That doesn’t bode well for the agreement, given that Hatch was a huge supporter of the TPP. Another Senator, Thom Tillis, has pointed out that carving out one industry opens up the possibility of carving out others:

“I’ll not only vote against it, I’ll work hard to have it defeated if it goes in the final agreement…. Once you carve out someone from dispute settlement agreements, then who’s next?”

And the tobacco carve-out, believe it or not, seems to be one thing that both big business and big labor agree on, though for entirely different reasons. The US Chamber of Commerce and the National Association of Manufacturers are totally against it:

we ask all of the TPP governments to reject the exclusion of products from the coverage of the TPP and its enforcement mechanism…. Such exclusions are unnecessary and would be highly damaging to the international rules based trading system and the prospects for the TPP.

And here was the AFL-CIO opposing the entire ISDS mechanism, and noting that the tobacco carve-out just highlights the problems of ISDS. Whereas Senator Tillis worried about “who’s next” to get carved out, the AFL-CIO is pointing out that maybe there should be a lot more.

Any industry-specific carve-out will not address the serious structural problems inherent in the system itself. Issues of broad public interest should not be viewed through the narrow lens of trade and investment at all, let alone decided by unaccountable private panels. Systems of justice should be transparent and accessible on an equal basis. ISDS is anything but: Only foreign investors can use it and there are no requirements that affected communities be allowed to participate or even have their view considered. In many cases, there often are not even requirements that hearings or decisions be made available to the public at all! Even in the case of clear legal error, it is almost impossible to reverse a decision.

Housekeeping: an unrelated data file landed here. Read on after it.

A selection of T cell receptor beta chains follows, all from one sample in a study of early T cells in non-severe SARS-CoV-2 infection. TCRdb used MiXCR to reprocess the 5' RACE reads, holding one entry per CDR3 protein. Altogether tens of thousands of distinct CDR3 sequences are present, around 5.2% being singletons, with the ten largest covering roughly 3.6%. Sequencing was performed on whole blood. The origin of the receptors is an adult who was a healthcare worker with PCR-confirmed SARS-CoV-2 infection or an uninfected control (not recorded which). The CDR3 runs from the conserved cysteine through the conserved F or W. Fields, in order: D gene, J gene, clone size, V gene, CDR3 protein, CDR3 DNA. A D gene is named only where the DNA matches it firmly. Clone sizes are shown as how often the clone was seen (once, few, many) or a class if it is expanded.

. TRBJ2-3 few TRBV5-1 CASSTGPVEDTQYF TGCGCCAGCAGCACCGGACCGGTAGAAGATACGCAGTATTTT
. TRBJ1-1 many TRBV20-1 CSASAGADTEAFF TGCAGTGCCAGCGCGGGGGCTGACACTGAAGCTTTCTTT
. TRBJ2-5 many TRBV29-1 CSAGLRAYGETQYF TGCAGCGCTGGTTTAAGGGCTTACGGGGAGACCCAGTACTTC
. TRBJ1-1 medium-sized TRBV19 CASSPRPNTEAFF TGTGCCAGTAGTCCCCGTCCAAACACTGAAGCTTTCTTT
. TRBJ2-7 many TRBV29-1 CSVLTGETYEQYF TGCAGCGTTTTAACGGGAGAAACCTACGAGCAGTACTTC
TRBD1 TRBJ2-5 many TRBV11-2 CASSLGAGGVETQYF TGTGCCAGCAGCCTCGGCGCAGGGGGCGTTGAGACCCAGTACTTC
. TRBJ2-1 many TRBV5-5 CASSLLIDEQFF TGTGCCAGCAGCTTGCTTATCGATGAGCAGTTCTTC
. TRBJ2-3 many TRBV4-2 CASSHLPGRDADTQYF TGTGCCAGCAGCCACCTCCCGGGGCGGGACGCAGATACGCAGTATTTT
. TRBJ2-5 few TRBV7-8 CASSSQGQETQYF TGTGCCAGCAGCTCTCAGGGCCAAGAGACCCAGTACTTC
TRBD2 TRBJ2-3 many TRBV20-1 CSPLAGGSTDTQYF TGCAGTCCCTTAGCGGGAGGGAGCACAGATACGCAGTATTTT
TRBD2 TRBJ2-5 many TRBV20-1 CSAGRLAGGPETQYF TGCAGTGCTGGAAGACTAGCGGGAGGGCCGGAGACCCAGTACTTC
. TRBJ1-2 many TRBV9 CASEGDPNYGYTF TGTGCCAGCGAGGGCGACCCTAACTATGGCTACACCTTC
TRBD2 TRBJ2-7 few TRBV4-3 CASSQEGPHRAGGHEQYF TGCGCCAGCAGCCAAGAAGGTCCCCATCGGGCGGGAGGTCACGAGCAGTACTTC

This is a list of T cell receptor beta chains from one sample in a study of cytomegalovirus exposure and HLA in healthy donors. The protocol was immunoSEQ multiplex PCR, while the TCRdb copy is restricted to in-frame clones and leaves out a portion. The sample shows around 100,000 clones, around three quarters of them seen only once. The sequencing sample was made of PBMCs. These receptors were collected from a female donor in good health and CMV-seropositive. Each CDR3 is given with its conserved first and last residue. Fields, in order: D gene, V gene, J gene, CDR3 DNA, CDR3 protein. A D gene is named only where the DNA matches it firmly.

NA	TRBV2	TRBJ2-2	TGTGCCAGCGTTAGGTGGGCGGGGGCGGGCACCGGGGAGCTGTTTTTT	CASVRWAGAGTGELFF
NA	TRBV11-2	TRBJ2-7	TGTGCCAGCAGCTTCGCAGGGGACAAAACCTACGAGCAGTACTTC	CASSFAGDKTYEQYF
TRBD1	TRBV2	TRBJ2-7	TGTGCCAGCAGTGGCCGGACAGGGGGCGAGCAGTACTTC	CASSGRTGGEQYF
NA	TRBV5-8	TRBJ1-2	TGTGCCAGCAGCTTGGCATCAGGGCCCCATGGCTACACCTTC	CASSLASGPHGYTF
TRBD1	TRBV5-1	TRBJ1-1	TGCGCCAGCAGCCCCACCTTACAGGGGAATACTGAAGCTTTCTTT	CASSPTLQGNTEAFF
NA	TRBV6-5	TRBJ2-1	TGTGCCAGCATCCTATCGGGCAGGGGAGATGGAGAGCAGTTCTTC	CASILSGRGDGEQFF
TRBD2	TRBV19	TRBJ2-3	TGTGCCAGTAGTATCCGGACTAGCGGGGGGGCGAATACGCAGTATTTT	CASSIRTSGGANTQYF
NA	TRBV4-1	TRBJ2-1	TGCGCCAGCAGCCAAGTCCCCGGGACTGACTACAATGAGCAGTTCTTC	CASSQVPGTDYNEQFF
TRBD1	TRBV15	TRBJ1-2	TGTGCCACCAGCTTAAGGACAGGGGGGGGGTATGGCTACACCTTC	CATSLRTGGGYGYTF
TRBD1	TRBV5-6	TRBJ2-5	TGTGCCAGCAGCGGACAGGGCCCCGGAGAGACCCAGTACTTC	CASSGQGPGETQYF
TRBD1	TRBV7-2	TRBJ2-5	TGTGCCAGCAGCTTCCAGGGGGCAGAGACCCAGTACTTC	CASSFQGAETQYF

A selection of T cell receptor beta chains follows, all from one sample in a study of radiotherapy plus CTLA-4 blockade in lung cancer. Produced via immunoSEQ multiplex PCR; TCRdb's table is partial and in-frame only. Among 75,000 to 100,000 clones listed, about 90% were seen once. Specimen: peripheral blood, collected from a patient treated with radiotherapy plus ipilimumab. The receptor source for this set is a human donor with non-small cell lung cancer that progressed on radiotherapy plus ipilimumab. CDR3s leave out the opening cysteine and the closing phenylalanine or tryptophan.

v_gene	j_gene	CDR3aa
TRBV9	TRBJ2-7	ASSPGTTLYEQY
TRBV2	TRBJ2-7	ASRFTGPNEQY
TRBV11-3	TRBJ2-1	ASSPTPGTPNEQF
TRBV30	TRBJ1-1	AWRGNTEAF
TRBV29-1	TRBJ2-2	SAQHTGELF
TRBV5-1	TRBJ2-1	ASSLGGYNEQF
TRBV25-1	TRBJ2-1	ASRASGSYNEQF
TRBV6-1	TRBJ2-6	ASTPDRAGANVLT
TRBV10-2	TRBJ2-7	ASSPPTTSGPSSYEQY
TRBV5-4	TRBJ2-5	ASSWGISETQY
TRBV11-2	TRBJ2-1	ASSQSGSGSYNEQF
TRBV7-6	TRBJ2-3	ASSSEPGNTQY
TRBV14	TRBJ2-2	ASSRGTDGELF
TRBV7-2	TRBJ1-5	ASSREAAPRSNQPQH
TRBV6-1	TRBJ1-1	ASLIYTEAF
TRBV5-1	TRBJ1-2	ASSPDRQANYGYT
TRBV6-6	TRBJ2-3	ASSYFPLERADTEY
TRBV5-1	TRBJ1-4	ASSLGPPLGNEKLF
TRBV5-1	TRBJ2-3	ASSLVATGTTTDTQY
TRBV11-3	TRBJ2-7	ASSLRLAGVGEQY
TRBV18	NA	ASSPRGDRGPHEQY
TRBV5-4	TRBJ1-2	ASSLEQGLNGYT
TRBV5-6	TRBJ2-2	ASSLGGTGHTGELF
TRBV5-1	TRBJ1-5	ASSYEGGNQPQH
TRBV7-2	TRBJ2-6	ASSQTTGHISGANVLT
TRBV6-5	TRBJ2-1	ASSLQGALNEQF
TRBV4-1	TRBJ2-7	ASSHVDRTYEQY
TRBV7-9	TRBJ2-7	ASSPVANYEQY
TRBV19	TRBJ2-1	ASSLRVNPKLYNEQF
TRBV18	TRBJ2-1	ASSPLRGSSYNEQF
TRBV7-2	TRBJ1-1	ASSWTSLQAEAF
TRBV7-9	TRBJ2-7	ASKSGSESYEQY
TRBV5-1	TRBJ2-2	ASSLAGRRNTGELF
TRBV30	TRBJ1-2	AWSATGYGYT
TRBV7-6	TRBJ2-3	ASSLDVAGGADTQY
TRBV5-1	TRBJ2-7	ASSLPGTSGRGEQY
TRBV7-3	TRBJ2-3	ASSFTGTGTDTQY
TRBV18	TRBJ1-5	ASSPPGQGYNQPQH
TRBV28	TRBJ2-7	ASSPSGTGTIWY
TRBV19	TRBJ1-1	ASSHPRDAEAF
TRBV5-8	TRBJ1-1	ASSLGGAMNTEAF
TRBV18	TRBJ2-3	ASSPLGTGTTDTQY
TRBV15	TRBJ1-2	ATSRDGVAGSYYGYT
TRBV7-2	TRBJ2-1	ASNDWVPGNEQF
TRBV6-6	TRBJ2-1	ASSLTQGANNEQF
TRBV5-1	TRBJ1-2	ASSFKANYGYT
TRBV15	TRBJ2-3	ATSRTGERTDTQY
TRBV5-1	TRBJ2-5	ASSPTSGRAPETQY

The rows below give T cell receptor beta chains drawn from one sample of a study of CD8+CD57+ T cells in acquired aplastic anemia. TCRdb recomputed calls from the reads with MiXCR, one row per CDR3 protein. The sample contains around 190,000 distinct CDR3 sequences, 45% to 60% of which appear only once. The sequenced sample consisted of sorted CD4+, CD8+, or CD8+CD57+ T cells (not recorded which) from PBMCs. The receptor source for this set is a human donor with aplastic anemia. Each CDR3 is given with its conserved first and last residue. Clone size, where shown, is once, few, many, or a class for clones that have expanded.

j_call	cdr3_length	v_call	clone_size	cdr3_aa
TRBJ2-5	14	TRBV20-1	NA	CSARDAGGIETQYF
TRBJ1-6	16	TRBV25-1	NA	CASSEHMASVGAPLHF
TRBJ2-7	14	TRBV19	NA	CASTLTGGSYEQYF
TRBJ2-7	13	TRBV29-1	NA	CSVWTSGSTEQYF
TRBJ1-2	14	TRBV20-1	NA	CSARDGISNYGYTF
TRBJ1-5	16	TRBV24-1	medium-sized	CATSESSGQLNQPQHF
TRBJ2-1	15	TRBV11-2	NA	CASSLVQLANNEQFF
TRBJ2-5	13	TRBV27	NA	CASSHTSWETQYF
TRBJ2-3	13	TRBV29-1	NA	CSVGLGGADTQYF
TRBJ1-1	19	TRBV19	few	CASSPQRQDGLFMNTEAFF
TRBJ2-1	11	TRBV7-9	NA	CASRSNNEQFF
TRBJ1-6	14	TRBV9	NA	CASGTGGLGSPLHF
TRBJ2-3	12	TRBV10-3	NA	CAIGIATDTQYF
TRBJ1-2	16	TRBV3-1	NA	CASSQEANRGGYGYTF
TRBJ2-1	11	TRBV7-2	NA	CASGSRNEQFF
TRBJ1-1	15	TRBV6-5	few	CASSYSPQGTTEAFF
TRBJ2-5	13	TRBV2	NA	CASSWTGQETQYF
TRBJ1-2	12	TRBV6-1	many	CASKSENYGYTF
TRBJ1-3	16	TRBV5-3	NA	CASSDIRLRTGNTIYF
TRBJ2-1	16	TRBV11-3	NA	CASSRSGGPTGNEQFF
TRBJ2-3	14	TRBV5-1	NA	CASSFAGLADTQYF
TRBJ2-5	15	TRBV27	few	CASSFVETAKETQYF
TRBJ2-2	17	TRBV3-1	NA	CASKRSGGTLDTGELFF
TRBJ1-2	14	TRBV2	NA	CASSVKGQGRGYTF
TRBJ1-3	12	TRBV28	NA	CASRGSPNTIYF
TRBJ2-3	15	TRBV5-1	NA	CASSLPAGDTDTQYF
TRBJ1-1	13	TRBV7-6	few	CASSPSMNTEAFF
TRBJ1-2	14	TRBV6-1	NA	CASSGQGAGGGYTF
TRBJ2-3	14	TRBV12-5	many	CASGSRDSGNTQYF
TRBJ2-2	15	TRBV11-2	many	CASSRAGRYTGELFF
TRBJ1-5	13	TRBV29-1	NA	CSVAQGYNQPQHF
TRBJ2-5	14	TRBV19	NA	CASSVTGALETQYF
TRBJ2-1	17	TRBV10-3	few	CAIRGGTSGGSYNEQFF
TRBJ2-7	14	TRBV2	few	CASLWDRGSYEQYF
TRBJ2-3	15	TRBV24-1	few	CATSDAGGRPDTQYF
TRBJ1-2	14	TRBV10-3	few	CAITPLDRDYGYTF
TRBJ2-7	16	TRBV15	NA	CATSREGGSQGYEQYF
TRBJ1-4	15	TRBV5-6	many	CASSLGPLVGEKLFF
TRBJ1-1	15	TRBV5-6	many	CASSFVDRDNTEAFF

Indeed, as Sean Flynn pointed out just last week, carving out tobacco really just enforces how dangerous corporate sovereignty really is:

The new exception validates, rather than assuages, the concerns of those who have been criticizing ISDS systems for many years. Without express carve outs, ISDS provisions do threaten common health and safety regulations.

The carve out does nothing to halt the disturbing recent trend of companies using ISDS provisions in trade agreements to enforce international intellectual property norms through ISDS tribunals. This is, indeed, the claim at the heart of the tobacco cases now being litigated in ISDS systems. The claim is that tobacco regulations requiring plain packaging violate the trademark rights of tobacco companies protected by the World Trade Organization agreement on Trade Related Aspects of Intellectual Property Rights (TRIPS). The pharmaceutical company Eli Lilly has also claimed that the denial of a new use patent on an old (off-patent) medicine violates rights granted by TRIPS and the North Atlantic Free Trade Agreement (NAFTA).

Meanwhile, US trade officials are, of course, trying to tap dance around the fact that basically everyone absolutely hates this. The USTR has tried to pretend this isn’t a big deal because tobacco is “unique.”

The U.S. Government seeks to include this language because tobacco is a unique product – it is highly addictive, always harmful to human health, and the single most preventable cause of death in the world. Recognizing these facts about tobacco through the TPP will represent an important step forward for public health in the international trade community.